Much is also made of the historical atmospheric record contained in the ice at Antarctica and Greenland but as Dr. Z Jaworowski’s paper shows here past Carbon Dioxide levels cannot be accurately estimated from ice cores,  and goes on to show that the initial CO2 global warming hypothesis of Callendar was based on a biased use of the data. Measured historical CO2 levels were actually higher in the near historical past so the science is settled.  This leaves the economic ramifications of implementing the Kyoto Protocol.


The political intent of the Kyoto Protocol is to force the developed nations to reduce their CO2 emissions to certain levels while allowing the under developed nations to maintain and accelerate their economic growth and of course not curtail their greenhouse gas emissions. While Castles and Henderson have shown that the economic theory behind the Kyoto Protocol is severely flawed it is the economic repercussions of implementing Kyoto that is suddenly being realised. In short Kyoto will be economically devastating to the west.


A recent article in the Wall Street Journal notes that a new report on Europe shows that Kyoto stands to inflict devastating damage to the economies of European Union (EU) nations. 


“Compliance with the Kyoto Protocol will cost Germany and Britain about 5 percent of their Gross Domestic Product (GDP) and increase unemployment by 1.8 million and one million respectively.  The Netherlands is set to lose 3.8 percent of its GDP and 240,000 jobs, and Spain 5 percent and one million jobs.” The WSJ further comments “However, a recent scientific report from the European Science and Environment Forum demonstrates that there isn't a consensus that man is to blame for much of recent warming, and costs of warming have been modest”.


While this scenario is based on European statistics, it is clear that it is equally applicable to Australia – and is what we can expect if we sign Kyoto.  One of the more controversial solutions to curb CO2 emissions was to pump this gas back into the ground, as the Chief Scientist of Australia, Dr Robin Batterham, advocated and reported here on the ABC 7:30 report – and of course while it might be technically feasible, the cost would be prohibitive. We tend to forget that CO2 is a benign gas and that without it we would not be here either.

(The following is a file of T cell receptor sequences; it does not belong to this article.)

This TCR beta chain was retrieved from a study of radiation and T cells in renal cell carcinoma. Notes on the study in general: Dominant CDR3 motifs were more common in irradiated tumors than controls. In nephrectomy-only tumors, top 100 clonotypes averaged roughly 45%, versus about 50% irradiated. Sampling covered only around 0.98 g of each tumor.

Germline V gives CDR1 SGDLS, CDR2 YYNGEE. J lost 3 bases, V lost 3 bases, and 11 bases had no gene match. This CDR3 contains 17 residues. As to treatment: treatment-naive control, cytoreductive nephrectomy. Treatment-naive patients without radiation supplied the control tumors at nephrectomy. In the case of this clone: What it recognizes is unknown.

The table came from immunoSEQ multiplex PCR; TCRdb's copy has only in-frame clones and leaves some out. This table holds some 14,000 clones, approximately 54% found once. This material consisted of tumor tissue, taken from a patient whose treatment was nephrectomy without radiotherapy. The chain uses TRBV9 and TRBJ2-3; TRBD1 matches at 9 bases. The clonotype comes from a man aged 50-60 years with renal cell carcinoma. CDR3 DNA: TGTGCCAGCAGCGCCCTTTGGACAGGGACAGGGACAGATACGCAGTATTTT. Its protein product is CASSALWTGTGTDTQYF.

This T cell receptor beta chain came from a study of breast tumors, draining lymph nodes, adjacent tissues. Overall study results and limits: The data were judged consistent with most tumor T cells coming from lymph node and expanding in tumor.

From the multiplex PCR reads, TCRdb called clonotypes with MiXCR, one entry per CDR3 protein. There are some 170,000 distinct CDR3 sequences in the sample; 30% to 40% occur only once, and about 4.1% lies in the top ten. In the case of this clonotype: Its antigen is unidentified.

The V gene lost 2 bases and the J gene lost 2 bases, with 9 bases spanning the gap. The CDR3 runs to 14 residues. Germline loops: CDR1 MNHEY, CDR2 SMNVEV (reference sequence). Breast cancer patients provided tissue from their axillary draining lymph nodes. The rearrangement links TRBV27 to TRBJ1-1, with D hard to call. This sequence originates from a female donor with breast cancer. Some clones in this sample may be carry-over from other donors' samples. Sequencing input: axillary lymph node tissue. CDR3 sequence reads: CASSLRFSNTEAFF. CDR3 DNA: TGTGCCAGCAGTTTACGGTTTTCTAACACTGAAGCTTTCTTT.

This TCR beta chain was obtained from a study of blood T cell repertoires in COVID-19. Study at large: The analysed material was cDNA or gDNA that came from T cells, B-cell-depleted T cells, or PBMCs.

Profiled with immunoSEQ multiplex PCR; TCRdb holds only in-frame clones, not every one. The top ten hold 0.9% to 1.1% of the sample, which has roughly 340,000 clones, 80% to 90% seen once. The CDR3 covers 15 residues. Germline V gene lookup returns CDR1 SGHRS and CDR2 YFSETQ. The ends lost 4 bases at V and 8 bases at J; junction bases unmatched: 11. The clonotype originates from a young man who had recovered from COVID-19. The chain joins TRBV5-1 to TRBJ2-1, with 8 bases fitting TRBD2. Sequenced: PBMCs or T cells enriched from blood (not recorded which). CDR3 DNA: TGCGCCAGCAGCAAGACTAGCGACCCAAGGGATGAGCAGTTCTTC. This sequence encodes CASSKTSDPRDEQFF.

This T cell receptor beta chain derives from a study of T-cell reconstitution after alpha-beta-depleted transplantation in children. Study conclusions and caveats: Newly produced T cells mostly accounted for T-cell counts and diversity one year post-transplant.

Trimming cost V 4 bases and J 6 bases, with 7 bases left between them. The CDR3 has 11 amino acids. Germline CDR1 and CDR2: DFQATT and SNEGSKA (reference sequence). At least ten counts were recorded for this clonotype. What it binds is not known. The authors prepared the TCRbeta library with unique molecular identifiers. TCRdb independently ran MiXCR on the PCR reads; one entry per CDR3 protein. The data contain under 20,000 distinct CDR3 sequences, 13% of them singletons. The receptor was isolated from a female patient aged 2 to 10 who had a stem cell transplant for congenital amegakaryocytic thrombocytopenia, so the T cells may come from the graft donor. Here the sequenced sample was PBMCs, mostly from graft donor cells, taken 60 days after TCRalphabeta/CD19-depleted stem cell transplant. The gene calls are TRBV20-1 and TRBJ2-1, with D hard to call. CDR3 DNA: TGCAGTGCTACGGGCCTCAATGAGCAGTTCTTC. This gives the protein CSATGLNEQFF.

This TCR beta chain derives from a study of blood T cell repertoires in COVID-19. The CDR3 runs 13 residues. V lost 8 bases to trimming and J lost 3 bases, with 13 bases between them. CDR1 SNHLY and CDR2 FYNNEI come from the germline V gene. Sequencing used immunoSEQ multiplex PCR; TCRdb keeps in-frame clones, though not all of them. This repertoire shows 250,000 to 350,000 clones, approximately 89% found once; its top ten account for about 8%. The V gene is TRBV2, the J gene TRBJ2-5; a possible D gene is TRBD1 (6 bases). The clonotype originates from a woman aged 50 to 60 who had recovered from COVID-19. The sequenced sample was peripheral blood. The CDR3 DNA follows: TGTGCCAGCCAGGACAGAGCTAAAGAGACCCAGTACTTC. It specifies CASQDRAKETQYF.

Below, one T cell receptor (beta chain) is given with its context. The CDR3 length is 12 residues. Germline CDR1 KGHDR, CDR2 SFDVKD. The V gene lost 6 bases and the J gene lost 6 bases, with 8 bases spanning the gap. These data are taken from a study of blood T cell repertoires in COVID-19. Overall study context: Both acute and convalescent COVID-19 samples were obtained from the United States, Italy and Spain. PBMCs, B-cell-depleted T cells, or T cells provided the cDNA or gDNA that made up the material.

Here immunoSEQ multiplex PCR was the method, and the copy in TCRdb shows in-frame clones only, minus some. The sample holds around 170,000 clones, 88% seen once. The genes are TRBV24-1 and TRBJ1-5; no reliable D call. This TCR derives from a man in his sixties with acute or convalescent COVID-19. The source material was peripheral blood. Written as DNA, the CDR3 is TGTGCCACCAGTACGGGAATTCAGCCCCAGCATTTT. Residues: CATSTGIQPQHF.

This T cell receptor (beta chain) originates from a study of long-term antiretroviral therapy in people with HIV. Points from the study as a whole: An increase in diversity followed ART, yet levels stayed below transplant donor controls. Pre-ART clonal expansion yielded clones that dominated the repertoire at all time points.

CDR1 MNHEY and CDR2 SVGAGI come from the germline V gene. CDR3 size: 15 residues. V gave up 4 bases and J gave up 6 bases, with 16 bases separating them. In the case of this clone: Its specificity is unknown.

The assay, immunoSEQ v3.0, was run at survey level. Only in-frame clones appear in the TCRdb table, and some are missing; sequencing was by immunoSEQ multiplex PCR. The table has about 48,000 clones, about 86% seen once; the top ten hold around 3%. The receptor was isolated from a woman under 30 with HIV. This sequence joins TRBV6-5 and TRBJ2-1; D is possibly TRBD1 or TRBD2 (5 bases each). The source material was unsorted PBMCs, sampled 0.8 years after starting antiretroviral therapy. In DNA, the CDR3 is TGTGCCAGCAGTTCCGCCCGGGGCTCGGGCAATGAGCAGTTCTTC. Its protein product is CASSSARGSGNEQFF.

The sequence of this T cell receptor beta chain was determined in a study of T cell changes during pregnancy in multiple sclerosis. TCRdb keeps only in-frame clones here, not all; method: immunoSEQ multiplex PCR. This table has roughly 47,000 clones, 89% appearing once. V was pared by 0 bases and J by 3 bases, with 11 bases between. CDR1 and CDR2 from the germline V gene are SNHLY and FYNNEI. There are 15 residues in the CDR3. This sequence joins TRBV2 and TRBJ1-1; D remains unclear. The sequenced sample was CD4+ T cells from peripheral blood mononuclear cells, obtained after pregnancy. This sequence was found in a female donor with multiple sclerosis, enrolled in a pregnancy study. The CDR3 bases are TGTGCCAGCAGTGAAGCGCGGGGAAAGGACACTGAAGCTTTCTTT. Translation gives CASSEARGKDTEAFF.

And in light the impending Australian election, one wonders whether the both parties have factored in the economic damage that will be inflicted on our economy by implementing Kyoto.  A reduction of 5% in Australia’s GDP would have a devastating effect on some of the policies both parties advocate.


It is for our own economic survival that we must not sign the Kyoto Protocol – and despite what we read in the media, Russia has not signed - she is playing politics with the EU as Hans Labohm writes in this pertinent article.  So Australia must not allow itself to be caught up in this Machiavellian drama pre-occupying Europe.


 

READERS' COMMENTS
 
Subject: Postscript
Posted by: Louis Hissink
Date: 10/4/2004
Herald Sun columnist Andrew Bolt wrote a prescient comment on 3 Oct in which the famous British botanist, David Bellamy, roundly criticised wind farms and the global warming mythologists. For this he has been censored by the media - read the rest